And this is precisely the focus of President Lincoln’s 1863 Thanksgiving proclamation, too, which begins with the words: “The year that is drawing towards its close, has been filled with the blessings of fruitful fields and healthful skies.” [emphasis added]
He continues by enumerating various “extraordinary” bounties:
“In the midst of a civil war of unequalled magnitude and severity, which has sometimes seemed to foreign States to invite and to provoke their aggression, peace has been preserved with all nations, order has been maintained, the laws have been respected and obeyed, and harmony has prevailed everywhere except in the theatre of military conflict; while that theatre has been greatly contracted by the advancing armies and navies of the Union. Needful diversions of wealth and of strength from the fields of peaceful industry to the national defence, have not arrested the plough, the shuttle, or the ship; the axe had enlarged the borders of our settlements, and the mines … have yielded even more abundantly than heretofore.
“Population has steadily increased, notwithstanding the waste that has been made in the camp, the siege and the battle-field; and the country, rejoicing in the consciousness of augmented strength and vigor, is permitted to expect continuance of years with large increase of freedom.”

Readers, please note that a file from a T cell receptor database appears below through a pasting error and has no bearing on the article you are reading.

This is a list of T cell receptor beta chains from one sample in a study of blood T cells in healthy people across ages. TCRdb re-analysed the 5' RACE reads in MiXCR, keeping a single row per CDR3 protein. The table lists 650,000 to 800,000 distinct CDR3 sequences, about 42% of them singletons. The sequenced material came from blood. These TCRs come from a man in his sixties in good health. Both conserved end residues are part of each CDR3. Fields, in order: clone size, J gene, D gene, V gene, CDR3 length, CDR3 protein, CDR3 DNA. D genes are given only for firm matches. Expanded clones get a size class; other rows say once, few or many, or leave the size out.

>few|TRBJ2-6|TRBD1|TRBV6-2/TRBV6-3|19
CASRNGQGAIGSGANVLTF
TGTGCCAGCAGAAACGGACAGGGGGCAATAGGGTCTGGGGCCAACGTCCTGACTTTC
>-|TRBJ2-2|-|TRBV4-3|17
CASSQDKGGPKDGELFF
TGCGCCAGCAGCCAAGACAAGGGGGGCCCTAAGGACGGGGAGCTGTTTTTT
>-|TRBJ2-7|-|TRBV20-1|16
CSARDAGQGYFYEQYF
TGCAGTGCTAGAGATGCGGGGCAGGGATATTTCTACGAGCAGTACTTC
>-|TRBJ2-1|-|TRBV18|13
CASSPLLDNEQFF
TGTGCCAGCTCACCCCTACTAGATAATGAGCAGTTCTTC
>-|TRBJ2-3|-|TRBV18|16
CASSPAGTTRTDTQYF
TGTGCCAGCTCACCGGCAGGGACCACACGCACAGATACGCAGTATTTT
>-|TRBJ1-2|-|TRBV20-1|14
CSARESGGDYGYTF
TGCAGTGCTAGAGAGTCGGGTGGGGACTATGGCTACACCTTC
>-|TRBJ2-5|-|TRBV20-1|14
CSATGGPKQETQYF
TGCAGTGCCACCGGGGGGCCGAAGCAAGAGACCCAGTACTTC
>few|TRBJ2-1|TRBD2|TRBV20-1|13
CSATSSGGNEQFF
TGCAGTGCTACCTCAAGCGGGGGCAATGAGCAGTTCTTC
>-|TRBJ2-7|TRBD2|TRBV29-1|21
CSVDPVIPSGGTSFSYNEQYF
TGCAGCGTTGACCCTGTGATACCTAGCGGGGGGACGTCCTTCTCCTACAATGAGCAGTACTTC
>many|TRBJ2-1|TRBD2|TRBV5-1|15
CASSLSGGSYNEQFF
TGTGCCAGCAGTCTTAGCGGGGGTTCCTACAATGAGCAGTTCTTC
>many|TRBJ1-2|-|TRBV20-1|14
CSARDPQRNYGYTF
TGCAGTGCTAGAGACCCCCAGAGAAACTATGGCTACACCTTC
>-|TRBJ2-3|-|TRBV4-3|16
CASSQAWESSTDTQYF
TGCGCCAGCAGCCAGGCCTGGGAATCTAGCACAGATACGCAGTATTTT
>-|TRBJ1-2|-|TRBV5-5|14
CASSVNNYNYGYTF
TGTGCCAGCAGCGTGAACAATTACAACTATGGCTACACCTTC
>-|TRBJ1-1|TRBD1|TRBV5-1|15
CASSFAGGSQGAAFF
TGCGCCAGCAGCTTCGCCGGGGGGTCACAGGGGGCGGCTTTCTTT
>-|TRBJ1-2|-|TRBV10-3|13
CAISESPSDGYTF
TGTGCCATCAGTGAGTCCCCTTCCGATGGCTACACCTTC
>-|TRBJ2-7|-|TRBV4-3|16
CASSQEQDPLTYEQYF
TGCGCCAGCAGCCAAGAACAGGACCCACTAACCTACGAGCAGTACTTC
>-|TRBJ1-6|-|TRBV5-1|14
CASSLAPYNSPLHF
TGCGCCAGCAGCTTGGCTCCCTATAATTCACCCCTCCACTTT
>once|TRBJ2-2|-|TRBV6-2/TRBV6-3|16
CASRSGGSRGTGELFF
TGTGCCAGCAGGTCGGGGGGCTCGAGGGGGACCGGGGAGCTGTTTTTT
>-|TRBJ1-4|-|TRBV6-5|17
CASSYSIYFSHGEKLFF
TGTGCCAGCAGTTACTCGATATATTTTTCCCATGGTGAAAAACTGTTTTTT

There’s absolutely nothing about 1621 in there; instead, it’s all about their own time. Lincoln continues by noting that these blessings were not the result of human effort, but “are the gracious gifts of the Most High God, who, while dealing with us in anger for our sins, hath nevertheless remembered mercy.”
He concludes by calling on all Americans, both at home and abroad, to acknowledge these blessings and “to set apart and observe the last Thursday of November next, as a day of Thanksgiving and Praise to our beneficent Father who dwelleth in the Heavens”, while